This is just one of the growing list of reasons that these men need feminism more than they ever wanted to admit they do: it lowers their highly unrealistic expectations, leading to a lot less hurt and anger in the event that they are rejected by a woman. Approaching a woman expecting sex without acknowledging the possibility that she may say "no" is a great way to set yourself up to be hurt and disappointed, and in turn angry at a woman who did something she has every right to do. Men need a society where they aren’t taught that they can just walk up to a woman and have her eating out of the palm of their hand simply by existing. More importantly, they need to be rid of this toxic idea of men as unstoppable sexual forces, and realize that it's okay not to conform to traditional ideas about what masculinity means. These insecurities about what it means to be male are, after all, entirely constructed.

After being called a series of misogynistic slurs by an Okcupid user, I asked the offender if he ever wondered why he was single. Although it was meant as a stab back at the insult he’d just thrown at me, he replied with an honest “Yes, I do.”

That response made me sad, because a lot of these men don’t realize that this harmful attitude is engrained in them, and likely will never see the problem with it. It is not necessarily their fault; sure, there are exceptions, but a lot of cisgendered heterosexual men act entitled because society teaches them to be this way from birth.

I don’t pretend to have a solution to this problem, but for now, my course of action is to always attempt to educate. It’s hard not to get angry, especially when things get personal, and it’s hard not to be frustrated. But in short, I am not mad at men who act entitled. I am mad at our society for making them that way. These men are angry mostly because they've been taught that rejection is a slight to their masculinity, without which society tells them they are nothing. It's just like being told to "man up" or something of the like. It's another upsetting societal construct, and one we need to eradicate.

Cover Image Credit: Irland News

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8 Reasons Why My Dad Is the Most Important Man In My Life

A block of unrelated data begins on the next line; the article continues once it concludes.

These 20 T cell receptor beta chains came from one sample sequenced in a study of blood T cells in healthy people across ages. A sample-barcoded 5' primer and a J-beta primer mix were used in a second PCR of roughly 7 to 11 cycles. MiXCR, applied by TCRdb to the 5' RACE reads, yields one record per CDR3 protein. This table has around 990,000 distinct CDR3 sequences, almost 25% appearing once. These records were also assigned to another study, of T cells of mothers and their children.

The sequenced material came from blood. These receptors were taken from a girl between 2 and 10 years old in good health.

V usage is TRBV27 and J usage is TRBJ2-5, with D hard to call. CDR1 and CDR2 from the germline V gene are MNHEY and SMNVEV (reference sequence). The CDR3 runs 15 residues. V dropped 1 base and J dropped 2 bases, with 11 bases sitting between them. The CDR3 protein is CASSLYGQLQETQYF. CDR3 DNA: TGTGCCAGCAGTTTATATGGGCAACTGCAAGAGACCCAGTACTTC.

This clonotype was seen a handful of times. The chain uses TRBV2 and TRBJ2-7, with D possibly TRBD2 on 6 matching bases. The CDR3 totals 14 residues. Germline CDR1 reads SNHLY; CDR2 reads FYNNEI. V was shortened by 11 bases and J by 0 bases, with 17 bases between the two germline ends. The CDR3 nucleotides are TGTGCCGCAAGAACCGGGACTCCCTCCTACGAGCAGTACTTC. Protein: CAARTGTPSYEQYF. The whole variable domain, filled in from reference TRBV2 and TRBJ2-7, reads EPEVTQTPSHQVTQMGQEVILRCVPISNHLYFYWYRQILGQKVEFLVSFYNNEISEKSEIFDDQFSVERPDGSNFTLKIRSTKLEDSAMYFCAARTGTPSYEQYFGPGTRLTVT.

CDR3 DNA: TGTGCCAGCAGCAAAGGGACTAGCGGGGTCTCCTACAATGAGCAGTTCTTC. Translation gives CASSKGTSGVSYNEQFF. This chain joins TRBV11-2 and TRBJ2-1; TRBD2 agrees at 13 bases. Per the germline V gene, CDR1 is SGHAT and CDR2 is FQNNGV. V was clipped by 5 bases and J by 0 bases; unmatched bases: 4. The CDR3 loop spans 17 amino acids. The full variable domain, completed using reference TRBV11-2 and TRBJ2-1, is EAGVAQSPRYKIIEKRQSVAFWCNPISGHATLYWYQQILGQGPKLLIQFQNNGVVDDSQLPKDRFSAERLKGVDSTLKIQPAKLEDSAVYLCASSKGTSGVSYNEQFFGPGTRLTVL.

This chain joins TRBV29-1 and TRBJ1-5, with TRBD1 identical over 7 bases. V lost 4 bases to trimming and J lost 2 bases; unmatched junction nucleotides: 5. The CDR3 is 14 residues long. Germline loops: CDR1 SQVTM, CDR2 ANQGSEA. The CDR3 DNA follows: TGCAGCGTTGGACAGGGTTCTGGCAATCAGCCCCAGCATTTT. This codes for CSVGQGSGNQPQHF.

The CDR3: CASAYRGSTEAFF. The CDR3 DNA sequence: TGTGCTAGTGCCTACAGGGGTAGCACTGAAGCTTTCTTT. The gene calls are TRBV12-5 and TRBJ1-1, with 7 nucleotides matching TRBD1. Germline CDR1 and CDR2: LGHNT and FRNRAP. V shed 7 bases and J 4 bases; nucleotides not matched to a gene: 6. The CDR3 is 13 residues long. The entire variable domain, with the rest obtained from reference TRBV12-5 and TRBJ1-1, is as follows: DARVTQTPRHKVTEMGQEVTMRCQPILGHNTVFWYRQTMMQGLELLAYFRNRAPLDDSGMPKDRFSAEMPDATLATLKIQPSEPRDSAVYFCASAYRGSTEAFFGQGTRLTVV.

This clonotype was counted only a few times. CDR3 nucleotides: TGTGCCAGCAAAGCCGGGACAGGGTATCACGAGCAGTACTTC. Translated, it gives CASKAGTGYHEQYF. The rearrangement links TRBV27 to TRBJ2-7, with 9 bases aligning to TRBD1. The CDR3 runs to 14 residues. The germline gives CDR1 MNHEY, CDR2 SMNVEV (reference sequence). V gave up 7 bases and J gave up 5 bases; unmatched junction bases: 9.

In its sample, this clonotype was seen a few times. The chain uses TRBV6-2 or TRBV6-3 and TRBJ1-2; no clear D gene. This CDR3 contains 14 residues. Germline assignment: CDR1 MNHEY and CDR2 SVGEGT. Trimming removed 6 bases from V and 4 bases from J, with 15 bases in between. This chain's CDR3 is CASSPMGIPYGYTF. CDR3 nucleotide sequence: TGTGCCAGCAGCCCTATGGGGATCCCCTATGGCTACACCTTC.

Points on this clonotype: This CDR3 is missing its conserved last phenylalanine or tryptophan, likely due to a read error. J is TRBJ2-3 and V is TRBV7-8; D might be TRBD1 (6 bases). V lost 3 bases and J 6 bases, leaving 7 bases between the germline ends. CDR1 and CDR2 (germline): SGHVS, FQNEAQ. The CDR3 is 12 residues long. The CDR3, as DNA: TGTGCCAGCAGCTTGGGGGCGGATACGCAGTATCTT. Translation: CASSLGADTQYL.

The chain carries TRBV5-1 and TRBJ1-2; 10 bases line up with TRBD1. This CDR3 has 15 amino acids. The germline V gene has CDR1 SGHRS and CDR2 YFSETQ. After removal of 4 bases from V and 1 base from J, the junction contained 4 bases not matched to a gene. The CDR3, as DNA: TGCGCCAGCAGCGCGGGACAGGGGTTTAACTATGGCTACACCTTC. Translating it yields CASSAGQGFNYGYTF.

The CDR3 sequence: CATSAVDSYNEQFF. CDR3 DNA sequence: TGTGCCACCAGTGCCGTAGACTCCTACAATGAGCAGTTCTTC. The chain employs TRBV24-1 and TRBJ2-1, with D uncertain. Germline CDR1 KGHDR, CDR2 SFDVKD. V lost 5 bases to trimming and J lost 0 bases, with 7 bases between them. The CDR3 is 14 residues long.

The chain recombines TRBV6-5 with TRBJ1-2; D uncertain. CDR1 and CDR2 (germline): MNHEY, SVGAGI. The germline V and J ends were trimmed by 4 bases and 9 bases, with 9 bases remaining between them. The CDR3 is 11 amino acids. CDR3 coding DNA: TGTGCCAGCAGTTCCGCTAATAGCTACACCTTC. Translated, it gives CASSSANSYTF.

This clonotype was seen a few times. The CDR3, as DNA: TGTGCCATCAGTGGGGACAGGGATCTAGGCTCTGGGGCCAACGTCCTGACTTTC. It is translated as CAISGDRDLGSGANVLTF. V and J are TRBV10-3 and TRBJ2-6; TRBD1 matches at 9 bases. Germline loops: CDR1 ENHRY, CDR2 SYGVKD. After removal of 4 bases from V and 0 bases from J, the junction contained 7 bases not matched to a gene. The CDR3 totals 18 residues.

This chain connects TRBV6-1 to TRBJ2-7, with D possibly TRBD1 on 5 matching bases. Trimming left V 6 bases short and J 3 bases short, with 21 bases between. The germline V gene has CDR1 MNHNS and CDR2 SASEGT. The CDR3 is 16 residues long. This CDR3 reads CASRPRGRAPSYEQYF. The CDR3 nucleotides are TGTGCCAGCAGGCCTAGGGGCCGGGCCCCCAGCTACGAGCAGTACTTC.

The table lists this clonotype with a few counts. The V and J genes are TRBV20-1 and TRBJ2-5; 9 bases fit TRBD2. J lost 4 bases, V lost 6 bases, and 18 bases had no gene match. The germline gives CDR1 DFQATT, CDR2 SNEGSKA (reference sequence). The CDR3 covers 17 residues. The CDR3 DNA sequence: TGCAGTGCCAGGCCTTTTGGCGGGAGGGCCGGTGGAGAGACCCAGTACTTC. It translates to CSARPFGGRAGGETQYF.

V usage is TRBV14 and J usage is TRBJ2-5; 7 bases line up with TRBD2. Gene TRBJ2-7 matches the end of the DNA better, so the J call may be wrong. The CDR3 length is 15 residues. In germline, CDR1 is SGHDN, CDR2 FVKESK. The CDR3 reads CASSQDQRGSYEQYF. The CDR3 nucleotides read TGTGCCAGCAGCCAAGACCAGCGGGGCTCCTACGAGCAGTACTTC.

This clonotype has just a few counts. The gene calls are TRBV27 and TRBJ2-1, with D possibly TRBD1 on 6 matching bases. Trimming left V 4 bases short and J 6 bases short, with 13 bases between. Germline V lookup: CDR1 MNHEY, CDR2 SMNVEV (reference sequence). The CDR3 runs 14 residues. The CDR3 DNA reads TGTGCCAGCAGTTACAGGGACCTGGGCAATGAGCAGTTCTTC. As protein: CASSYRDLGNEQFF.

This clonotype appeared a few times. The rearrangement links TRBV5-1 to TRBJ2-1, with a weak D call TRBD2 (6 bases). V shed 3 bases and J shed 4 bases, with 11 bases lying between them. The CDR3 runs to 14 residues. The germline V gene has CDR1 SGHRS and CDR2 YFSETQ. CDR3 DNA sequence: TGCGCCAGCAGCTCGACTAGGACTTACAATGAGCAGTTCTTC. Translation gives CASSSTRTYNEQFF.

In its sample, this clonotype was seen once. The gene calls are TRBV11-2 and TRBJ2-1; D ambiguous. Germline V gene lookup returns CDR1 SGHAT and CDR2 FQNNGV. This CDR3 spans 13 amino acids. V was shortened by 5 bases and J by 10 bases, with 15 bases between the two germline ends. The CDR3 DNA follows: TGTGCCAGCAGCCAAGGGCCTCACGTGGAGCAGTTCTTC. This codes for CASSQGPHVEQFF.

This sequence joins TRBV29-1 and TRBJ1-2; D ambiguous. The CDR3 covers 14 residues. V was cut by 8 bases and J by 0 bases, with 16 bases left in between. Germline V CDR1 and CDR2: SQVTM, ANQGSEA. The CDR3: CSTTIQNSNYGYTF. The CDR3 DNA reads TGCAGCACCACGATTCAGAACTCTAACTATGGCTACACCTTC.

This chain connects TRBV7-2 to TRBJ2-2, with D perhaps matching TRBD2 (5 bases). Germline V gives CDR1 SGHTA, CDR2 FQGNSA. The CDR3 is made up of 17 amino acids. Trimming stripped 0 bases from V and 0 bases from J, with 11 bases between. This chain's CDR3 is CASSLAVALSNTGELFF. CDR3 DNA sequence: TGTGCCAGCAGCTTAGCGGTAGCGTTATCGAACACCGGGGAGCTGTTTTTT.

Forever my number one guy.

Growing up, there's been one consistent man I can always count on, my father. In any aspect of my life, my dad has always been there, showing me unconditional love and respect every day. No matter what, I know that my dad will always be the most important man in my life for many reasons.

1. He has always been there.

Literally. From the day I was born until today, I have never not been able to count on my dad to be there for me, uplift me and be the best dad he can be.

2. He learned to adapt and suffer through girly trends to make me happy.

I'm sure when my dad was younger and pictured his future, he didn't think about the Barbie pretend pageants, dressing up as a princess, perfecting my pigtails and enduring other countless girly events. My dad never turned me down when I wanted to play a game, no matter what and was always willing to help me pick out cute outfits and do my hair before preschool.

3. He sends the cutest texts.

Random text messages since I have gotten my own cell phone have always come my way from my dad. Those randoms "I love you so much" and "I am so proud of you" never fail to make me smile, and I can always count on my dad for an adorable text message when I'm feeling down.

4. He taught me how to be brave.

When I needed to learn how to swim, he threw me in the pool. When I needed to learn how to ride a bike, he went alongside me and made sure I didn't fall too badly. When I needed to learn how to drive, he was there next to me, making sure I didn't crash.

5. He encourages me to best the best I can be.